Friday, January 25, 2008

Traces of Human Sweat found in KFC breading

The small rural town of Verulam witnessed a media frenzy unlike anything it has experienced before as hundreds of journalists clamored to the local KFC where traces of human sweat have been found. A sample of the pieces has been sent to the CSI team, and KFC management are scrambling to deny any link between its product and slavery.

KFC has an illustrious history, being the first fried food franchise in the world. The first branch was established in 1921 when founder and White Supremist Colonel Sanders chemically engineered a new type of meat seasoned with the sweat of his slaves. Mississippi laws at the time meant that he couldn’t sell Genetically Modified consumables (this law was relaxed in 1990) After consulting with his friend Mr Pemberton, who for years sold cocaine under the name of coca cola, Sanders decided to call his meat chicken to bypass the GM law. He called his takeaway Klan Fried Chicken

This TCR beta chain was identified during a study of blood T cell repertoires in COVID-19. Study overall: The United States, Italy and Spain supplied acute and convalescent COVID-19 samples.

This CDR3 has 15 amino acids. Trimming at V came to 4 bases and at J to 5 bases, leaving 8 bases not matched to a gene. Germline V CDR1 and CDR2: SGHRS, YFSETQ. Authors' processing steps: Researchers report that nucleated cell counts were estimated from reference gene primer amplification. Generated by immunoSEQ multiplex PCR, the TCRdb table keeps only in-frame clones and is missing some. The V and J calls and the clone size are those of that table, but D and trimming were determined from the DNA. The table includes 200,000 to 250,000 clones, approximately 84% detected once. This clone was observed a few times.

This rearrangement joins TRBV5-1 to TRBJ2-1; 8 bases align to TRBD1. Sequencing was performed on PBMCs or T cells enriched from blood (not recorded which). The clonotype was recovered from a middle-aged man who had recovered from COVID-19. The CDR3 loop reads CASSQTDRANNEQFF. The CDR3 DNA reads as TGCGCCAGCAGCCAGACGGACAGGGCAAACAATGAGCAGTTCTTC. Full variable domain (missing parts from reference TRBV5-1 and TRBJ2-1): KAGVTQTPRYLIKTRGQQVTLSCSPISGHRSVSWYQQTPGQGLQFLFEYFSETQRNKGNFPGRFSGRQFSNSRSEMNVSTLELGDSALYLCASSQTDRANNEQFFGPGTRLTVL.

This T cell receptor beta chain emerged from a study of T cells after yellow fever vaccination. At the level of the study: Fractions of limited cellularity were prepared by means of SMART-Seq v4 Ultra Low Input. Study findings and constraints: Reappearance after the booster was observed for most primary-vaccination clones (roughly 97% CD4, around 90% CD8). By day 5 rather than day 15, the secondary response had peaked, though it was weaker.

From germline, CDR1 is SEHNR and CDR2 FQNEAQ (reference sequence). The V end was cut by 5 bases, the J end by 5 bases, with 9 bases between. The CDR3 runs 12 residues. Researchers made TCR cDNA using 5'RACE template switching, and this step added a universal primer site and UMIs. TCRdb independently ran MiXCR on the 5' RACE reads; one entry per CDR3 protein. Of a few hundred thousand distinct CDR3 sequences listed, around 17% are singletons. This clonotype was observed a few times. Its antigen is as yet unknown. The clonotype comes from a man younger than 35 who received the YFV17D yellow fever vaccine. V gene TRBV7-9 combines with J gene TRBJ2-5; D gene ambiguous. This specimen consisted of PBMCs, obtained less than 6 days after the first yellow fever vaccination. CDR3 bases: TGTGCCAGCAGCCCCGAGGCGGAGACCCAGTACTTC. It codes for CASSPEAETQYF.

Due to the civil rights movement in the sixties, Sanders had to rebrand his franchise. This followed a speech given by Martin Luther King, who said, “I have a dream, that one day I can also enjoy a barrel of chicken without the racist reminder. Sanders still used the sweat of Black people as part of his eleven herbs and spices (the phrase was a homage to Herb Leroy Jonson (Sanders slave who was cleaning the Genetic Meat maker when his sweat mixed with the meat) but changed the name from Klan Fried chicken to KFC.

Manager of the Verulam branch, Mr Shubendren Moodley stated that “While our workers receive below minimum wage and no health insurance or leave whatsoever, I think its rather drastic to call that slavery”. When it was pointed out to him that the slave sweat was part of the breading Mr Moodley regained his composure and calmly said, “well, whats the big deal then?”

In America a congressional hearing has been set up to discuss the matter, but most Senators believe that it’s no big deal, and that their time should be spent discussing more pressing matters like whether the soap in the washrooms be scented or not.
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